These bot and operated government accounts – on every social media platform – are all over the UK and we have all encountered them. British security and intelligence forces are using them in every online theatre where the state imagines itself to be under threat. We can take it for granted they are all over Scottish Twitter – what with the size of the independence movement and all – like a rash.

How do we recognise them? The simple answer is that we can’t. Yes, some are more obvious than others. We come across accounts with no profile picture, no bio, and few followers. All they do is attack pro-independence activists. These are trolls. It can’t be said for sure that they are government, but they amount to the same thing. Others, we must assume, are well-connected and deeply embedded in the online independence movement. Good luck weeding these ones one. Then there are the “porn star” accounts with their honey trap butt cheeks and cleavages inviting us to click a link. We might find some delicious things on the other side of that link but that click gave someone else access to your device. All of the above are relentless and they won’t be going away.

Internet trolls – especially in the political sphere – have a number of functions. They are a distraction. Trolls will engage activists in petty arguments, and, of course, the activist, taking this as a teaching opportunity, will happily go down the rabbit hole. It’s pointless. No argument will convince them of the merits of independence. They don’t even have a vote. Most likely the person on the other side is in an office in Wolverhampton following the instructions pinned to their blue cubical wall.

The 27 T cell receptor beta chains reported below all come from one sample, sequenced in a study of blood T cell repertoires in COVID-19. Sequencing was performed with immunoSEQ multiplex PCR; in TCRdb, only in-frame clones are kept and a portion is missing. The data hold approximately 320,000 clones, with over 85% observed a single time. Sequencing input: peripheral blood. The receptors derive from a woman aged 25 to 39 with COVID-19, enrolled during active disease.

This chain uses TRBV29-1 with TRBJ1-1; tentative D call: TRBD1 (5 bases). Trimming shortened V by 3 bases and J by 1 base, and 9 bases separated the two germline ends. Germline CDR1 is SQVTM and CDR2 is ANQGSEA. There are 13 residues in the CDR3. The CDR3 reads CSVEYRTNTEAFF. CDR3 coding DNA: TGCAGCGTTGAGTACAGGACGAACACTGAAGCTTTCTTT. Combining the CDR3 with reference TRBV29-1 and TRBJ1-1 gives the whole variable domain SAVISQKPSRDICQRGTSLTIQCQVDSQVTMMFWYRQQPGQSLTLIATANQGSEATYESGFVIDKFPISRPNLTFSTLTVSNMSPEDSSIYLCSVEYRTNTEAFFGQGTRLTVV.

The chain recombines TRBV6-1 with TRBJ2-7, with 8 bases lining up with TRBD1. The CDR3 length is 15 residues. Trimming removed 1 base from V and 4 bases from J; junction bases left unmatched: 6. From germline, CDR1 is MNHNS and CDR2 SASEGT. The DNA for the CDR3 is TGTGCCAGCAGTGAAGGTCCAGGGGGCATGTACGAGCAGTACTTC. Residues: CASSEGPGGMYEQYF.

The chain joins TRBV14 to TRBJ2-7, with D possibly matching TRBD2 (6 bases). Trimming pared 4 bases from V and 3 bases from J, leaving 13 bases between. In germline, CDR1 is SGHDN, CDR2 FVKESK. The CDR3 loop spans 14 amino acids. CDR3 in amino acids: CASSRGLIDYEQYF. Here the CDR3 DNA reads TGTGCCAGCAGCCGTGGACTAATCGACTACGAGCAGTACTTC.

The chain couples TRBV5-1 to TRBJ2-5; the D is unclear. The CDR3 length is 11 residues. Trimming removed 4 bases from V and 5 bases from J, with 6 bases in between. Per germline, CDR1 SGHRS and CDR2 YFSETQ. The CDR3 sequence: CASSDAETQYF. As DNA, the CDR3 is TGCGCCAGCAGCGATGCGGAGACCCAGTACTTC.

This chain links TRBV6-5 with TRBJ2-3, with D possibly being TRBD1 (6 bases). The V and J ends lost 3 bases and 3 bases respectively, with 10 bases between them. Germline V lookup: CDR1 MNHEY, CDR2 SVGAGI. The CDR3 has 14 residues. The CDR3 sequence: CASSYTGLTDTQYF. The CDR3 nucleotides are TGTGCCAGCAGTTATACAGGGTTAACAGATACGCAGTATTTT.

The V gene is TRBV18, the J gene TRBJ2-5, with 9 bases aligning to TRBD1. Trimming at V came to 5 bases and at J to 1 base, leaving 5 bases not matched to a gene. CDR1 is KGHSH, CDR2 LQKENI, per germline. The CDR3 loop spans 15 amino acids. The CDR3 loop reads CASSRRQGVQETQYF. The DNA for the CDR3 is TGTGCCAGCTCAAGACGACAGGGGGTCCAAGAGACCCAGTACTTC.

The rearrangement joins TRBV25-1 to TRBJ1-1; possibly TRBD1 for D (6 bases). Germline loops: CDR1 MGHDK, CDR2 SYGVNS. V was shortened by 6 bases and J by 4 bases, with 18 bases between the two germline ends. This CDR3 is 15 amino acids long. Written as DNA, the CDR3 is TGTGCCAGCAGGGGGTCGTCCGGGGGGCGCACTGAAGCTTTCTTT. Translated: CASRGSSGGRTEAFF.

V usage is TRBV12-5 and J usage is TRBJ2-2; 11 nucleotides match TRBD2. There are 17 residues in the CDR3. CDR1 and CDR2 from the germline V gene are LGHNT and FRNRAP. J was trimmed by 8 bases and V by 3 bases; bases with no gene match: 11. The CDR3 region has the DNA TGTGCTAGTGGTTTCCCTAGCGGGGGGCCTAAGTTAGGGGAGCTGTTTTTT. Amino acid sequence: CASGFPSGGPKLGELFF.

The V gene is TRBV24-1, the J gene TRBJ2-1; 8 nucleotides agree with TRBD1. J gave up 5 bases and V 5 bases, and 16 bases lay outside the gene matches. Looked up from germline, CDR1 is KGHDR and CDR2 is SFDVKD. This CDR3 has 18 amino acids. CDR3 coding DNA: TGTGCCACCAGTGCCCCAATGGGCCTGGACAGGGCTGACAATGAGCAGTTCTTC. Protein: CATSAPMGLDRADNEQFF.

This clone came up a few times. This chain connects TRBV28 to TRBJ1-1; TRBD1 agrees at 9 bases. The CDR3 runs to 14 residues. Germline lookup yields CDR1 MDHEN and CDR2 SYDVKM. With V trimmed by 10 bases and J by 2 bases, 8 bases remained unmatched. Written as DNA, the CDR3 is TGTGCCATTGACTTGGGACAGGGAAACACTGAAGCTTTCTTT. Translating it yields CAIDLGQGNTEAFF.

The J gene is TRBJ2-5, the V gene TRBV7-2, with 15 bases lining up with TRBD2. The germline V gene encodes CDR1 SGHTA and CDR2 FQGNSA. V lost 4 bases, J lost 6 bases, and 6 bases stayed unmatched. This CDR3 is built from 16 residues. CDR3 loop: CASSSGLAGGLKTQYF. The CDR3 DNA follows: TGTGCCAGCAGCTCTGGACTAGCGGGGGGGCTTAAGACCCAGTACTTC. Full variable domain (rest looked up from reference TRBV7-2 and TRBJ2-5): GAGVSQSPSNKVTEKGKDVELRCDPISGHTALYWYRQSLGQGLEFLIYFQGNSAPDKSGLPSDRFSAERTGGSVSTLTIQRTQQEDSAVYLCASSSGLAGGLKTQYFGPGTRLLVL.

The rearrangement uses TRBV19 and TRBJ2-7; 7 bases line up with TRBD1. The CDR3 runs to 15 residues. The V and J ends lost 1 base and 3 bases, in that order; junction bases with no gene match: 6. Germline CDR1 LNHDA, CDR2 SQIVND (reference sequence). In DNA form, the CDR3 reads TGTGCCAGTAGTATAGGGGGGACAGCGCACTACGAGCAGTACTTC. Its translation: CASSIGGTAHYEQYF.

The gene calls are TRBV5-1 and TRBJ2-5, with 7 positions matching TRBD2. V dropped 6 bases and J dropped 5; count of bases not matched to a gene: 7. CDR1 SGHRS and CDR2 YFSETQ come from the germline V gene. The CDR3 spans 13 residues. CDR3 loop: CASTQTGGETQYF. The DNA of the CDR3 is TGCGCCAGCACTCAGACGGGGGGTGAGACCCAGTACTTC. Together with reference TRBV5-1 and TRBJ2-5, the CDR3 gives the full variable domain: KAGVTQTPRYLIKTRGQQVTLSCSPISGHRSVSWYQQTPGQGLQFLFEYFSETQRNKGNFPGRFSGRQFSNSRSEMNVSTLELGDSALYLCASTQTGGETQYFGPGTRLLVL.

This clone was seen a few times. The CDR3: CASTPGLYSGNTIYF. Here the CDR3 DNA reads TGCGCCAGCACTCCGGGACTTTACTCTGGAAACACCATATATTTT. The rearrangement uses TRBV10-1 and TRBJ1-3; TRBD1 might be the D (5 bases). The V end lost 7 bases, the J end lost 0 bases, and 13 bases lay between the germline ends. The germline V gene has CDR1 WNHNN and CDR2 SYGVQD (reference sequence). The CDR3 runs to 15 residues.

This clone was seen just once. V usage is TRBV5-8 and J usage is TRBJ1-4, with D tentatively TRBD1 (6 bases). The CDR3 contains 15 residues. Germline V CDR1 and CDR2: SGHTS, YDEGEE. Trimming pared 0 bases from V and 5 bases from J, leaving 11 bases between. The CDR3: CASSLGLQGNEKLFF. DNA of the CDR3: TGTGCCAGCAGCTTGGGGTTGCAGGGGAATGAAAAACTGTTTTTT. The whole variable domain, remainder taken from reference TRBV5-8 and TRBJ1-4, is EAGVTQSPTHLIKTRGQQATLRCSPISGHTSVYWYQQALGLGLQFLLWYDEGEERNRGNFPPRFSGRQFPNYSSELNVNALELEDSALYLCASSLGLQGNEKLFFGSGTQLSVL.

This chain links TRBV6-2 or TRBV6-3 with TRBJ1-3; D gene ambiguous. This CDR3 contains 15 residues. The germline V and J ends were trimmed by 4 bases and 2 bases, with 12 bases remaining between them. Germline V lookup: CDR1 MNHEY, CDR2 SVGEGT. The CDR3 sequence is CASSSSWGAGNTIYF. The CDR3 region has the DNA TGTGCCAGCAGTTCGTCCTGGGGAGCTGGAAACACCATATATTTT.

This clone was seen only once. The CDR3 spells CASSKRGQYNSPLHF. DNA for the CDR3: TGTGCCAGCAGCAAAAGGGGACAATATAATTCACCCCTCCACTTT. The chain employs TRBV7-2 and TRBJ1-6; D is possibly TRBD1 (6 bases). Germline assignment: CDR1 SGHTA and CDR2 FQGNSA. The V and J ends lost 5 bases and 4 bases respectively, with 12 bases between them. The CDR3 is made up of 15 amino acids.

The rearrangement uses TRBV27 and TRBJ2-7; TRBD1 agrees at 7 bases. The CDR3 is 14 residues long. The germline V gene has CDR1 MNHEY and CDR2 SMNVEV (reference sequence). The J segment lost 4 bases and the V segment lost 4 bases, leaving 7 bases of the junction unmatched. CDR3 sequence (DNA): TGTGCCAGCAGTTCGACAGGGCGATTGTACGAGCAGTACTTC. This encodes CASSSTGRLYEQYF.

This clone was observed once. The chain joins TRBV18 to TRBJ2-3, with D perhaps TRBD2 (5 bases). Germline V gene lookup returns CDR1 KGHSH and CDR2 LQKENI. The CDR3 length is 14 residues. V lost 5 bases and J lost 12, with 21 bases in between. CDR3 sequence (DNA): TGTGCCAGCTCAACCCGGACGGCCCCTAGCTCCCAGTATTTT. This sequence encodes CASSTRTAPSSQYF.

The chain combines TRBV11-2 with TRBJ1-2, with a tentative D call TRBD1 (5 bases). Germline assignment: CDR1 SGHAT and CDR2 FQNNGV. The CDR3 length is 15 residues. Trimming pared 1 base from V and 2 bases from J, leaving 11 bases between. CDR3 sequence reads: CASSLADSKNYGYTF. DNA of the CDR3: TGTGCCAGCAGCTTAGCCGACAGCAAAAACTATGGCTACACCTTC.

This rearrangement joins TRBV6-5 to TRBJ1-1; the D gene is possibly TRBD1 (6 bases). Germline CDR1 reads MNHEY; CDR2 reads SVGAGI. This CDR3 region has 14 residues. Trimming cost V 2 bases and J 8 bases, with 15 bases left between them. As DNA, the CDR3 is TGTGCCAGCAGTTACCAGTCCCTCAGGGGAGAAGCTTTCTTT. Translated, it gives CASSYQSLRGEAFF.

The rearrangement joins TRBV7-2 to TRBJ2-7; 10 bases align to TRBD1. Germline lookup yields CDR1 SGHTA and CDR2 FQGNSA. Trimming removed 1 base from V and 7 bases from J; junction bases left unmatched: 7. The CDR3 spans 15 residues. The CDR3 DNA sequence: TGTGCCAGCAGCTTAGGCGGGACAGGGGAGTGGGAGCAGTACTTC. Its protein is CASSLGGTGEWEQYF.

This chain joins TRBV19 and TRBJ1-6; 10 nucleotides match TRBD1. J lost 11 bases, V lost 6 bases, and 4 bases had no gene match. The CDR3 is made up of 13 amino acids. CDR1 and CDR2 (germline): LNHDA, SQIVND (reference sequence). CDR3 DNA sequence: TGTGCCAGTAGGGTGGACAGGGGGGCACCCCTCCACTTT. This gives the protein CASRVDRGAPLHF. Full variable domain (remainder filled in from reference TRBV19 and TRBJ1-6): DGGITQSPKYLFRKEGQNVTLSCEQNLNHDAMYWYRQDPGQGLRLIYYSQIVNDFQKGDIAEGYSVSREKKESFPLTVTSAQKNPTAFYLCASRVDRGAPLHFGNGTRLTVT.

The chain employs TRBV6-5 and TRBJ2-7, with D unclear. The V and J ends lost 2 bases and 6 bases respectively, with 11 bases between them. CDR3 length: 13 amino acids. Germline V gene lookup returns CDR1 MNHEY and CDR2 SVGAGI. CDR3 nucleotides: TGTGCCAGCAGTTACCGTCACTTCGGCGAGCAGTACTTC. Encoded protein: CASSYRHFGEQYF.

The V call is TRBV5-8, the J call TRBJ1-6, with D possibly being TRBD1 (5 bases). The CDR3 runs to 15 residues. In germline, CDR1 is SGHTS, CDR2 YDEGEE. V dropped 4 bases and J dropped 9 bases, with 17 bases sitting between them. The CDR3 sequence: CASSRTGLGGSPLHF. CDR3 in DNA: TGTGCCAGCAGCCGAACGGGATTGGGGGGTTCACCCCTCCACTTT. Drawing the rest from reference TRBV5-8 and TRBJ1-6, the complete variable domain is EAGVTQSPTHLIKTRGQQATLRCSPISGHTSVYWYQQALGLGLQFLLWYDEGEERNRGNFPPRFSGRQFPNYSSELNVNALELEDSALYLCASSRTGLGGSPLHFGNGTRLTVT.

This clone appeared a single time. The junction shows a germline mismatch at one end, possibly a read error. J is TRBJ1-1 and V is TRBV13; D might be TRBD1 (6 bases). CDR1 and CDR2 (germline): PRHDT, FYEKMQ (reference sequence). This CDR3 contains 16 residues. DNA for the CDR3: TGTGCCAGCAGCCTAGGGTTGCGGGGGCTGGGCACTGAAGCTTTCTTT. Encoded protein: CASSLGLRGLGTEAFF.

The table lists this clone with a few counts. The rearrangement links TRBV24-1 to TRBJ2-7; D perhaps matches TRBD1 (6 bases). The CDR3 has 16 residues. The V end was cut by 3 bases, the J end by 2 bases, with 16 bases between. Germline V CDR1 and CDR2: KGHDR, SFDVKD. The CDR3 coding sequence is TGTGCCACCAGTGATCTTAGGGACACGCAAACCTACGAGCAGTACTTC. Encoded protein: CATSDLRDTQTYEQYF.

Others are there to “nudge.” Like the rest of us they will like and share. They will build up a rapport with other independentistas. Over time they will increase their influence over key activists and begin to subtly inform their opinions with regard to certain questions and issues. It doesn’t need to be big. We must remember that this is happening thousands of times to a plethora of accounts over the whole country. Accumulatively these small, seemingly insignificant, nudges have a larger impact on the whole movement than can be seen or appreciated from the perspective of a single activist.

It is absolutely imperative that we stop feeding the trolls

At bottom, that account with the cute teddy with a saltire flag or the one with a blazing lion’s head that gave you all the #FFs and likes your snappy witticisms is someone you have never met. “We need to wait until after Brexit before pushing for another referendum,” might sound like sage advice. It might be. But that person might have that exact line on a printout on the desk next to them. Whatever they’re saying, they are saying in tandem with all their government employee workmates and it’s beginning to sound like the accepted wisdom of the movement. Then real independentistas start echoing it and so it becomes the position of the movement. That’s how it works.

Our only sure-fire defence is the block button. Use it. Block on sight those that are obvious trolls and time wasters. They may not be government, but we don’t know. Block them. Don’t be afraid to ask others – publically if need be – about accounts that make you suspicious. We have to be in the habit of getting all of this out and into the open. Transparency kills trolls. Encourage those activist friends online who still think it’s edgy and mysterious not to have a bio and profile picture to get with the programme. Yes – the programme. We are a political movement. We’re here to fight for Scottish independence and right now the danger posed to this movement by government interference far outweighs the cost of losing a few followers.


Are Paid Government Trolls Harassing You?

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3 thoughts on “Online Trolls: Don’t Feed the Bampots